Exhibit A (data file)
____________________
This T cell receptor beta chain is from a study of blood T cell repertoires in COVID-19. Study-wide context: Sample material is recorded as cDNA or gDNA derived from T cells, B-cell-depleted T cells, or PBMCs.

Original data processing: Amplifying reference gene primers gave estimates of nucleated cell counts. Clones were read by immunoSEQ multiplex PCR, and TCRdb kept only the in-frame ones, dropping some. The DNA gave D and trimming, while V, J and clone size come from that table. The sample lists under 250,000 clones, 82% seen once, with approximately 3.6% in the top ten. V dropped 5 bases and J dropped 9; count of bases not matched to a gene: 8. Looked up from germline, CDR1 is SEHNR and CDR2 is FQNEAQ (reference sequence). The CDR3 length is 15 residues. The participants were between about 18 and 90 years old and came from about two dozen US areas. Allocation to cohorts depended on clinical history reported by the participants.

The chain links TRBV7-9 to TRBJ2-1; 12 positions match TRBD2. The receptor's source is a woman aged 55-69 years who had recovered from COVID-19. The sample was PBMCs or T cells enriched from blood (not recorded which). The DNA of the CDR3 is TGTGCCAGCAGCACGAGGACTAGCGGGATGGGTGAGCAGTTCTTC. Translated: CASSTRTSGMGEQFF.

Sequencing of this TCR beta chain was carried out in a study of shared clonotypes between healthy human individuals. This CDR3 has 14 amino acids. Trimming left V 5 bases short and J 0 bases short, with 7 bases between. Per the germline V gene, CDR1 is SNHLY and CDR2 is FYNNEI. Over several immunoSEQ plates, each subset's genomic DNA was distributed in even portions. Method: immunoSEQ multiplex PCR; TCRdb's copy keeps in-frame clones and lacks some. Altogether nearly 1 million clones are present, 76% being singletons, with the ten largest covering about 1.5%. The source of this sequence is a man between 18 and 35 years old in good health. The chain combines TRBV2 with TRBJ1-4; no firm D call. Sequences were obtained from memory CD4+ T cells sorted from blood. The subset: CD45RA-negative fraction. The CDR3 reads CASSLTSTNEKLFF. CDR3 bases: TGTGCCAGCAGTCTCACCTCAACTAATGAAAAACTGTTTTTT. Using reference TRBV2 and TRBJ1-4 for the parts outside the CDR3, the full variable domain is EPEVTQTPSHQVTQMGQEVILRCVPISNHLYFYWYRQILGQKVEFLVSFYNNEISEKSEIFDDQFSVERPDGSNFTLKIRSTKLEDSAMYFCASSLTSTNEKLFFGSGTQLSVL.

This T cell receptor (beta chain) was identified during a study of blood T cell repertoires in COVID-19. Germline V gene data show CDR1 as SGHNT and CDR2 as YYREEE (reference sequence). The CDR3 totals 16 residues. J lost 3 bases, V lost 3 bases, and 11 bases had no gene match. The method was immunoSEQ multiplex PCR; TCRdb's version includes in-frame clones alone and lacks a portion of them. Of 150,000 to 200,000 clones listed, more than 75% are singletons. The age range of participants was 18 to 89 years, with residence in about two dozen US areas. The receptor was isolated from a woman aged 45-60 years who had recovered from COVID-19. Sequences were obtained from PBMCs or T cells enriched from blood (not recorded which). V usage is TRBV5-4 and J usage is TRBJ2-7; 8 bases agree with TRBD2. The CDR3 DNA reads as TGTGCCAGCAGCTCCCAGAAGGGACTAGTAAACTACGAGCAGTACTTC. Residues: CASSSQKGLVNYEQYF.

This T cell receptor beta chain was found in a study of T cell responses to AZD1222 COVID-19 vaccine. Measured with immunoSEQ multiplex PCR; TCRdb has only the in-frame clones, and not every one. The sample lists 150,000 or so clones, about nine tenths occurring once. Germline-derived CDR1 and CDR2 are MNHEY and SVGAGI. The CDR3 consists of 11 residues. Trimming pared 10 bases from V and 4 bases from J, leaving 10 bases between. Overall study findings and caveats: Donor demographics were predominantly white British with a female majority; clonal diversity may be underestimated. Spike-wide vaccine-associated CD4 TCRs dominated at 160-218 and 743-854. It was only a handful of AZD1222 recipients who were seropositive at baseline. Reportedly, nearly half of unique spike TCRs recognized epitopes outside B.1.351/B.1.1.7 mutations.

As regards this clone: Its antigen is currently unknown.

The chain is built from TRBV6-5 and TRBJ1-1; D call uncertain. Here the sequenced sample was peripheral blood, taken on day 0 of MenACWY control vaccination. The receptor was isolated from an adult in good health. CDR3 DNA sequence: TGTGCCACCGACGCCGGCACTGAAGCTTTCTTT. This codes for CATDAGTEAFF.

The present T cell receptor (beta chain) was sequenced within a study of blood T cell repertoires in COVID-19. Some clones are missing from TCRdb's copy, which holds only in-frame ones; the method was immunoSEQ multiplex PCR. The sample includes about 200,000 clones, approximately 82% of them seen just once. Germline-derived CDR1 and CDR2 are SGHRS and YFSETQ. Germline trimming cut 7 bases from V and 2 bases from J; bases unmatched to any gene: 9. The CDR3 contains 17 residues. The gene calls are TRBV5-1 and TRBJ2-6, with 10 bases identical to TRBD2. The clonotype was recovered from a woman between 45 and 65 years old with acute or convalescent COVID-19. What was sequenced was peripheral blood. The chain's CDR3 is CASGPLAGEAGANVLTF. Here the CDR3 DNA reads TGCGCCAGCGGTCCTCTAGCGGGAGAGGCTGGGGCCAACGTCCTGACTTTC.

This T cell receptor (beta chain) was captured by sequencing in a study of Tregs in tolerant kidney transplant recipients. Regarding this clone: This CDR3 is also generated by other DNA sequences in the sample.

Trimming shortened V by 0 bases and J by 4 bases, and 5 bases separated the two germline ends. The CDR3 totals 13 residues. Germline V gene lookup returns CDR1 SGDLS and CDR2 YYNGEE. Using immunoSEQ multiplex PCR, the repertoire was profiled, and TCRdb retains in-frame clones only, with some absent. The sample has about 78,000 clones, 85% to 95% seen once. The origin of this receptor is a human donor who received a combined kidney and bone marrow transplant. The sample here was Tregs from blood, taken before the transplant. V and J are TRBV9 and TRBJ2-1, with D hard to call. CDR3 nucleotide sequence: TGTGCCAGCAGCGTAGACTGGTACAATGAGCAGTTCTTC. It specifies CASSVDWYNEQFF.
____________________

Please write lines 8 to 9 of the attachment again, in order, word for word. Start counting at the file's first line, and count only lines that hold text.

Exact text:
The chain is built from TRBV6-5 and TRBJ1-1; D call uncertain. Here the sequenced sample was peripheral blood, taken on day 0 of MenACWY control vaccination. The receptor was isolated from an adult in good health. CDR3 DNA sequence: TGTGCCACCGACGCCGGCACTGAAGCTTTCTTT. This codes for CATDAGTEAFF.

The present T cell receptor (beta chain) was sequenced within a study of blood T cell repertoires in COVID-19. Some clones are missing from TCRdb's copy, which holds only in-frame ones; the method was immunoSEQ multiplex PCR. The sample includes about 200,000 clones, approximately 82% of them seen just once. Germline-derived CDR1 and CDR2 are SGHRS and YFSETQ. Germline trimming cut 7 bases from V and 2 bases from J; bases unmatched to any gene: 9. The CDR3 contains 17 residues. The gene calls are TRBV5-1 and TRBJ2-6, with 10 bases identical to TRBD2. The clonotype was recovered from a woman between 45 and 65 years old with acute or convalescent COVID-19. What was sequenced was peripheral blood. The chain's CDR3 is CASGPLAGEAGANVLTF. Here the CDR3 DNA reads TGCGCCAGCGGTCCTCTAGCGGGAGAGGCTGGGGCCAACGTCCTGACTTTC.